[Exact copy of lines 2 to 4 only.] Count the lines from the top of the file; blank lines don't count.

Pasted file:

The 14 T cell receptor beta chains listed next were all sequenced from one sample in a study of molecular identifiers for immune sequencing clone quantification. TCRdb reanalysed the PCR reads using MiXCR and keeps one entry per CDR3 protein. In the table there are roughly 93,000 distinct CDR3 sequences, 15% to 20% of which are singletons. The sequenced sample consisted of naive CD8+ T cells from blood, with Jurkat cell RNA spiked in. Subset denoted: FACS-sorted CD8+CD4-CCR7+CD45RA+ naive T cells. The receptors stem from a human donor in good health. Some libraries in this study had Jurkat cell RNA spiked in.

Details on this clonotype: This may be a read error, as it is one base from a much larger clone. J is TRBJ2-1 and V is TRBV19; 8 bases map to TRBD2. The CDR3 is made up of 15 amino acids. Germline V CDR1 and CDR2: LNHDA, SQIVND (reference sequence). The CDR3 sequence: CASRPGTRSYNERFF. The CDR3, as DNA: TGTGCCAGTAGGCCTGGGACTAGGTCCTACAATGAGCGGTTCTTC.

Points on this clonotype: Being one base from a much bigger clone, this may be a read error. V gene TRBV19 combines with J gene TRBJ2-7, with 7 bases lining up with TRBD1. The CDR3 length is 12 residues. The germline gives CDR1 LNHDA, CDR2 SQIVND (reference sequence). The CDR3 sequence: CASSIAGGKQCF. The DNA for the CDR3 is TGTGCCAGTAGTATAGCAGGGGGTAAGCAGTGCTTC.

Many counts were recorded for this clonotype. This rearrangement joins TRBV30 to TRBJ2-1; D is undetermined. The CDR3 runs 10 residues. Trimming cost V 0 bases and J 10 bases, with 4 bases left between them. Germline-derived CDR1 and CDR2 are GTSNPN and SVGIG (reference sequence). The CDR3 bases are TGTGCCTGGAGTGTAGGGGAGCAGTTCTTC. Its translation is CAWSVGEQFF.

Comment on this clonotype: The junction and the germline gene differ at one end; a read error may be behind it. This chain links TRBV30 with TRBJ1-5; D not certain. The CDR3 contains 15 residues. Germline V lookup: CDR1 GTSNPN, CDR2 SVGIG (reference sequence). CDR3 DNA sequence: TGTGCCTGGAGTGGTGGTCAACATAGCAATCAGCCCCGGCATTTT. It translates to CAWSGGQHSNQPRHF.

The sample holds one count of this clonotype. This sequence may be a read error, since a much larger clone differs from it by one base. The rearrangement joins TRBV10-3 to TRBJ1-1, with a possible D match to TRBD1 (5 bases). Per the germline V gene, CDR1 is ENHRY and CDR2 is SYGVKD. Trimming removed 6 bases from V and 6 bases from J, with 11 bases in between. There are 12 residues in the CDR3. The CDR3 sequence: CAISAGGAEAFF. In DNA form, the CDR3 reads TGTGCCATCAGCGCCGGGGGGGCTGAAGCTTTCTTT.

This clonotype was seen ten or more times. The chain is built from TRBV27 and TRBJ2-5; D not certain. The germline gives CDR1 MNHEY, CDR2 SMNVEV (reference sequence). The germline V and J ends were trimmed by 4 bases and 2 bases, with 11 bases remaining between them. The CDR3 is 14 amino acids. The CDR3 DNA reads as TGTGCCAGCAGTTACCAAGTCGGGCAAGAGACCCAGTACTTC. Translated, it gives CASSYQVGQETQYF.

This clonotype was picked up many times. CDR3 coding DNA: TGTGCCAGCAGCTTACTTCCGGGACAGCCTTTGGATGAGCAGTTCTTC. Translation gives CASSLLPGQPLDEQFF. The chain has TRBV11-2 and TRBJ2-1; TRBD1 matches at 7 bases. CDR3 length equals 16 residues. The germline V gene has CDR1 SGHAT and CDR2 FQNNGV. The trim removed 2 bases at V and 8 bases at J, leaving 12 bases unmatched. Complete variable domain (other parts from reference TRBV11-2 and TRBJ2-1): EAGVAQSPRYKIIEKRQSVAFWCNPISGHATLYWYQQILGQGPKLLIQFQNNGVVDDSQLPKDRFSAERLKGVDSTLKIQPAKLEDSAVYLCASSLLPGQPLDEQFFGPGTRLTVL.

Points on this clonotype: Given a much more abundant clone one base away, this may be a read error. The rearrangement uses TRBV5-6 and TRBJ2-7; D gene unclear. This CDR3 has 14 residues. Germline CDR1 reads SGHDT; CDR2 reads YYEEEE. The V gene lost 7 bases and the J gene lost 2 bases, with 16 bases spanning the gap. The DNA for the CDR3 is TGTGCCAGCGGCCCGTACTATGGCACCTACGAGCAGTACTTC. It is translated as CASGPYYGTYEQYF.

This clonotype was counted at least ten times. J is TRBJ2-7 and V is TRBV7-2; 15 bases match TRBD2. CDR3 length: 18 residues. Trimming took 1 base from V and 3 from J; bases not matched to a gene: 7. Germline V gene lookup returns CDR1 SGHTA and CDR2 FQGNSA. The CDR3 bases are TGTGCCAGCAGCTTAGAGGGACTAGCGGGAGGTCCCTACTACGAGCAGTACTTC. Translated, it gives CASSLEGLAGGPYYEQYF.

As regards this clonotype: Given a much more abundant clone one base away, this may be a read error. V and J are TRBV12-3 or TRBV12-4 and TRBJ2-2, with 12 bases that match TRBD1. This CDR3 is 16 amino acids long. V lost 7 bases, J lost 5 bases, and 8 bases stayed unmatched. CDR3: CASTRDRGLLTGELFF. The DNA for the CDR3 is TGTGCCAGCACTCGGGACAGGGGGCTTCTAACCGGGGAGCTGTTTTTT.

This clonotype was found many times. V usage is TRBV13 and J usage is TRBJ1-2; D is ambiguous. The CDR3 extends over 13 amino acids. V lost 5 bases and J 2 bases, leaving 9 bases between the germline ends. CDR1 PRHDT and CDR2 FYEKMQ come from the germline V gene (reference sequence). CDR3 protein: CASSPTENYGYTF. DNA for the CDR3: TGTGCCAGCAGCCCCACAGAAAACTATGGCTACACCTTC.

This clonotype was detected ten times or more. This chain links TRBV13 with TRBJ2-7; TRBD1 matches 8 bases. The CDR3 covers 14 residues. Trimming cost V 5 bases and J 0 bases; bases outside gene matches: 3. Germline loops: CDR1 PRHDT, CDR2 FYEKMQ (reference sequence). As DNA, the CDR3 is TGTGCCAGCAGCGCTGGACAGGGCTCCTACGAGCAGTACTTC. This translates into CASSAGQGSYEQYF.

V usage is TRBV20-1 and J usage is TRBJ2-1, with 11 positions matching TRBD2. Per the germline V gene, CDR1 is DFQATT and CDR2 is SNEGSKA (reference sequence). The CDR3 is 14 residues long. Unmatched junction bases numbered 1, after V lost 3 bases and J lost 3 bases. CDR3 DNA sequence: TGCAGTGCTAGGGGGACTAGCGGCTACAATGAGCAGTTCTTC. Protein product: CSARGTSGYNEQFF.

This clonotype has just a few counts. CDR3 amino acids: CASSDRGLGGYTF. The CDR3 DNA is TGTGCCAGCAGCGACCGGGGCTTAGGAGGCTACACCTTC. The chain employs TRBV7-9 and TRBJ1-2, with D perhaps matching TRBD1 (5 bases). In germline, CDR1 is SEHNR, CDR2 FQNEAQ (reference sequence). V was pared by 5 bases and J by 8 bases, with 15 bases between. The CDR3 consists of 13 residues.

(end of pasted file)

Details on this clonotype: This may be a read error, as it is one base from a much larger clone. J is TRBJ2-1 and V is TRBV19; 8 bases map to TRBD2. The CDR3 is made up of 15 amino acids. Germline V CDR1 and CDR2: LNHDA, SQIVND (reference sequence). The CDR3 sequence: CASRPGTRSYNERFF. The CDR3, as DNA: TGTGCCAGTAGGCCTGGGACTAGGTCCTACAATGAGCGGTTCTTC.

Points on this clonotype: Being one base from a much bigger clone, this may be a read error. V gene TRBV19 combines with J gene TRBJ2-7, with 7 bases lining up with TRBD1. The CDR3 length is 12 residues. The germline gives CDR1 LNHDA, CDR2 SQIVND (reference sequence). The CDR3 sequence: CASSIAGGKQCF. The DNA for the CDR3 is TGTGCCAGTAGTATAGCAGGGGGTAAGCAGTGCTTC.

Many counts were recorded for this clonotype. This rearrangement joins TRBV30 to TRBJ2-1; D is undetermined. The CDR3 runs 10 residues. Trimming cost V 0 bases and J 10 bases, with 4 bases left between them. Germline-derived CDR1 and CDR2 are GTSNPN and SVGIG (reference sequence). The CDR3 bases are TGTGCCTGGAGTGTAGGGGAGCAGTTCTTC. Its translation is CAWSVGEQFF.